HLD, v. 32, n. 11 (November 2004)
New Jersey High Court Says Physician Certification Was Not Necessary
Part Of Automobile Injury Claim
In December 1999, Jenevieve Casinelli (plaintiff) was in an automobile
accident caused by Wilfredo S. Manglapus (defendant). As a result of her injuries
plaintiff was treated by a neurologist and a neurosurgeon for back pain and
had to undergo physical therapy. In July 2001, plaintiff sued defendant for
negligence in causing her injuries. Defendant moved for summary judgment of
dismissal of plaintiff's complaint with prejudice on the ground she did not
meet the requirements of the state Automobile Insurance Cost Reduction Act (AICRA)
because she failed to file a physician certification.
Under N.J. Stat. Ann.
� 39:6A-8(a) a claim under the AICRA must include a physician certification
that the plaintiff has met the verbal threshold requirement. Plaintiff filed
reports by two of her physicians that her injuries were related the accident,
but she did not submit the reports in certification form within 120 days of
defendant's answer as required by the AICRA. Plaintiff later filed the physician
certification in opposition to the summary judgment motion. The trial court
determined there was good cause to extend the time for filing the certification
and declined to dismiss the complaint.
Defendant appealed and argued the complaint should have been dismissed
with prejudice for failing to meet the requirement of � 39:6A-8(a), and even
if the complaint were dismissed without prejudice plaintiff would be barred
from refiling because the statute of limitations had run. Plaintiff argued there
was nothing in � 39:6A-8(a) that indicated the Legislature intended to have
suits dismissed because the deadline for the physician certification had been
missed. The Appellate Division held that dismissal without prejudice was a proper
sanction for missing the filing deadline. Defendant appealed.
The Supreme Court of New Jersey affirmed the judgment in part and
reversed in part on the grounds the physician certification is not a fundamental
element of the AICRA and is not analogous to a pleading, and thus dismissal
was not appropriate. The AICRA provides to purchasers of automobile insurance
a choice between a policy providing for unrestricted recovery of non-economic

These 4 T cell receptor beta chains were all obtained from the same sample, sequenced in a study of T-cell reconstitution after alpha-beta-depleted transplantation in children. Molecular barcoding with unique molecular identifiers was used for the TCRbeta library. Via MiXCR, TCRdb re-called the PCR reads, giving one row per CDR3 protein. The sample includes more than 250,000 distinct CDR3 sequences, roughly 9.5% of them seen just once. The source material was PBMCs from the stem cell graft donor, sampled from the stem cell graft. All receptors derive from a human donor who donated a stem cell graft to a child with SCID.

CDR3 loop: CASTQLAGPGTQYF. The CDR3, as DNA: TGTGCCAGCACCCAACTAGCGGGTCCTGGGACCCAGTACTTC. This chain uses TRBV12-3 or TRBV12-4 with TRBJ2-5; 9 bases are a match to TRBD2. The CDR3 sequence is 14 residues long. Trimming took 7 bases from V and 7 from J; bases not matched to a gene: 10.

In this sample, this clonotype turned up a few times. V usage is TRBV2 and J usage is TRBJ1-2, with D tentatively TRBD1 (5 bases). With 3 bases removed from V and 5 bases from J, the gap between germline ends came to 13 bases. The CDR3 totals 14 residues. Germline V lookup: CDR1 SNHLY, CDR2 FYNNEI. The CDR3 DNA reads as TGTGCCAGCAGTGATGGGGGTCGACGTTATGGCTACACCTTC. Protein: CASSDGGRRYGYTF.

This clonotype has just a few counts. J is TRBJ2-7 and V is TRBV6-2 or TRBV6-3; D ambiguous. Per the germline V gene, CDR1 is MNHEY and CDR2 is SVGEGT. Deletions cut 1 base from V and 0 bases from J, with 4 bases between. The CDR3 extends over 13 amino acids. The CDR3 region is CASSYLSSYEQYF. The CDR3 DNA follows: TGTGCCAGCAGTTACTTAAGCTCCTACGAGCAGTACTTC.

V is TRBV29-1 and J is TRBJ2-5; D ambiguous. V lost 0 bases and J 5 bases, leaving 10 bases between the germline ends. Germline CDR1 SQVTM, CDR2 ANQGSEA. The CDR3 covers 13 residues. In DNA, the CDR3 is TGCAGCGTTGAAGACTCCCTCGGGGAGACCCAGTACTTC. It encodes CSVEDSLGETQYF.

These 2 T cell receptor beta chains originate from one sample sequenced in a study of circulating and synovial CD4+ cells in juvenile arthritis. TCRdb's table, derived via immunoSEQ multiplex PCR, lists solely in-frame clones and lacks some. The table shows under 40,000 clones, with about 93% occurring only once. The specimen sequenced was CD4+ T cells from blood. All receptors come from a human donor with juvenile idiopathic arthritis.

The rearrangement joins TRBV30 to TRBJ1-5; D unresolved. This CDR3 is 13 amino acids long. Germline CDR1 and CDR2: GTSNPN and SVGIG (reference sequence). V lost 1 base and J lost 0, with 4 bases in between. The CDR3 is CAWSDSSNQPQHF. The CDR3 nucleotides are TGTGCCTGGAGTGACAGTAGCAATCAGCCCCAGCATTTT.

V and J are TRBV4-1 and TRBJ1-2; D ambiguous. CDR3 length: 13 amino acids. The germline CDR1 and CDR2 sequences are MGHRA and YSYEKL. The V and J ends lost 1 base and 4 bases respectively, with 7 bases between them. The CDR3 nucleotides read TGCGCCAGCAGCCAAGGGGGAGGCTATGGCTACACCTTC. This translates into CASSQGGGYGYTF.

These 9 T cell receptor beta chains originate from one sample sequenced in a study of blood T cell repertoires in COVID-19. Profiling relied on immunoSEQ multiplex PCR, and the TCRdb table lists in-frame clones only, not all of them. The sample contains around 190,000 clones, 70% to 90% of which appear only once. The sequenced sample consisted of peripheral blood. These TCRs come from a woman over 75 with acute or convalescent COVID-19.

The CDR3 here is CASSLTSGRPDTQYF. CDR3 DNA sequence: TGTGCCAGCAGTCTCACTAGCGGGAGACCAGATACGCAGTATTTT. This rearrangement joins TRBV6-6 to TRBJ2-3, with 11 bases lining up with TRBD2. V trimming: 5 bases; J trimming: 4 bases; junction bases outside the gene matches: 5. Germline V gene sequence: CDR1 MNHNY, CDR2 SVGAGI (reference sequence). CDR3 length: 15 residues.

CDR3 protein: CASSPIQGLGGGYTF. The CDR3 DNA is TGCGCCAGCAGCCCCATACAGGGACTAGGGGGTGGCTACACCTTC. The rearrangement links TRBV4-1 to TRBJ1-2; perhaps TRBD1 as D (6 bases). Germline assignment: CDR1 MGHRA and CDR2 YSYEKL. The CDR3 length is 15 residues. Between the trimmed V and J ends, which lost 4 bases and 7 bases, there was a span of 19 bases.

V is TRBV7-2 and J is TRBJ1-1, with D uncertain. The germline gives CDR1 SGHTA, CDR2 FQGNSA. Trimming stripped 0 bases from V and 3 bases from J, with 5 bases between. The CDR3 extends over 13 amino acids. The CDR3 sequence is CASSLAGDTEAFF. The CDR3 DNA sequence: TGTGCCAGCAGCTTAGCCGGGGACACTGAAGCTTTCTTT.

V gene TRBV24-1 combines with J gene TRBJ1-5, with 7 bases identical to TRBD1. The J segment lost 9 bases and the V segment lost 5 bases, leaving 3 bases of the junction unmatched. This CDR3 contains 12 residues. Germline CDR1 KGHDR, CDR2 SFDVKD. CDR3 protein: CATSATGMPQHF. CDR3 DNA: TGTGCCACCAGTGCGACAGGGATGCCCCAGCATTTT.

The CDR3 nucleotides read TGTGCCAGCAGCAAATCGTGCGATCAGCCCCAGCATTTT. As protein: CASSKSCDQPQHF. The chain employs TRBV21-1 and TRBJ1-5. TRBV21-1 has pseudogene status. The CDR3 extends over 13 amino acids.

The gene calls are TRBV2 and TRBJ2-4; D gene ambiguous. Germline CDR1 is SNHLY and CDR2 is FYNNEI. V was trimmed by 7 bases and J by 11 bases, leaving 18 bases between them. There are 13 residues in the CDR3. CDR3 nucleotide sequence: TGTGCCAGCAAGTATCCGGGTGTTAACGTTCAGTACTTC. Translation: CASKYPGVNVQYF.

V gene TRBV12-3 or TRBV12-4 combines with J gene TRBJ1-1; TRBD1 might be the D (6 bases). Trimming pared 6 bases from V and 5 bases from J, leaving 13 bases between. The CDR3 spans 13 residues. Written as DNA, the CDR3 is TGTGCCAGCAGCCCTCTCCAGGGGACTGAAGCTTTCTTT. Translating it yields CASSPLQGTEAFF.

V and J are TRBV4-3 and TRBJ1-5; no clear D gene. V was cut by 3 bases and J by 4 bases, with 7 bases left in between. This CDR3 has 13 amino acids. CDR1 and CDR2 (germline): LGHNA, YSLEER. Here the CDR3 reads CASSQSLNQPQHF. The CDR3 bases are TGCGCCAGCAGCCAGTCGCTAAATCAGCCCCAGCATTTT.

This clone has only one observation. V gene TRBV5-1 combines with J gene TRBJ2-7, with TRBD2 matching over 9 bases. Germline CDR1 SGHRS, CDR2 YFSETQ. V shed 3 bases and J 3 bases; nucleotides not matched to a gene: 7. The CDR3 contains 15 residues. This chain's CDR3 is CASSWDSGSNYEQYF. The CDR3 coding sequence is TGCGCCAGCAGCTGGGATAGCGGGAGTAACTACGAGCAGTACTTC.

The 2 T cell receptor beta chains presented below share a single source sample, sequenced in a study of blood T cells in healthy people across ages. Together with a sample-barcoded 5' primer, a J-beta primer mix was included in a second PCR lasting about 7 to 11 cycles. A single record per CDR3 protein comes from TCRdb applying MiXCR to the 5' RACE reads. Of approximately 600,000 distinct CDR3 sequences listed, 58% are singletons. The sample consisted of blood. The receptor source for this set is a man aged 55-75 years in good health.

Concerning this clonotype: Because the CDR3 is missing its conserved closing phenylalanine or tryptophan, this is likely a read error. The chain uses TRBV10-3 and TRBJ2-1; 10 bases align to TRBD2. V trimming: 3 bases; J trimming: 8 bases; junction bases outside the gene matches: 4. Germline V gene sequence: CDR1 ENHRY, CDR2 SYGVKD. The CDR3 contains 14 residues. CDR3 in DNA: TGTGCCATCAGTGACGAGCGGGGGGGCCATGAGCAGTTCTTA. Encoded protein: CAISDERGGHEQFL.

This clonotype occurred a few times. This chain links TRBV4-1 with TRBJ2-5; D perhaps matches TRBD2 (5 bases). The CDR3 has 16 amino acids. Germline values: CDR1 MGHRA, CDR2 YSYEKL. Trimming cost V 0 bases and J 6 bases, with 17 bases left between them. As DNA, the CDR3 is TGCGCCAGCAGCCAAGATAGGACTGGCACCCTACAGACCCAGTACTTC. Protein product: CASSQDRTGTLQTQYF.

damages and a policy with a "verbal threshold" limiting non-economic damages
for certain categories of injuries. The verbal threshold was intended to eliminate
suits for minor injuries, and the physician certification is necessary to verify
that a plaintiff has a compensable injury.
Disagreeing with the Appellate Division that the proper sanction
for the late filing of the physician certification was dismissal the high court
concluded the requirement was not a fundamental element of the AICRA. The untimely
filing of a physician certification is similar to a failure to provide discovery
and the appropriate sanction depends on the willfulness of the violation. In
this case, plaintiff's failure to timely file the physician certification did
not prejudice defendant, and plaintiff had timely filed medical opinions of
her physicians but in the incorrect form. The dismissal of the case would eliminate
a meritorious case because the statute of limitations would bar refiling. Therefore,
the high court affirmed the denial of the motion to dismiss with prejudice,
and reversed the dismissal without prejudice. A dissent disagreed with the majority's
characterization of the physician certification requirement as not being a fundamental
part of the AICRA and stated the failure to file should be treated as equivalent
to a failure to state a claim.
Casinelli v. Magnaplus, No. A-105-02 (N.J. Sept. 22, 2004).
To read the case, go to http://lawlibrary.rutgers.edu/courts/supreme/a-105-02.opn.html
Health Lawyers thanks Lisa D. Taylor, of St. John & Wayne,
L.L.C., in Newark, New Jersey, for sending us a copy of this opinion.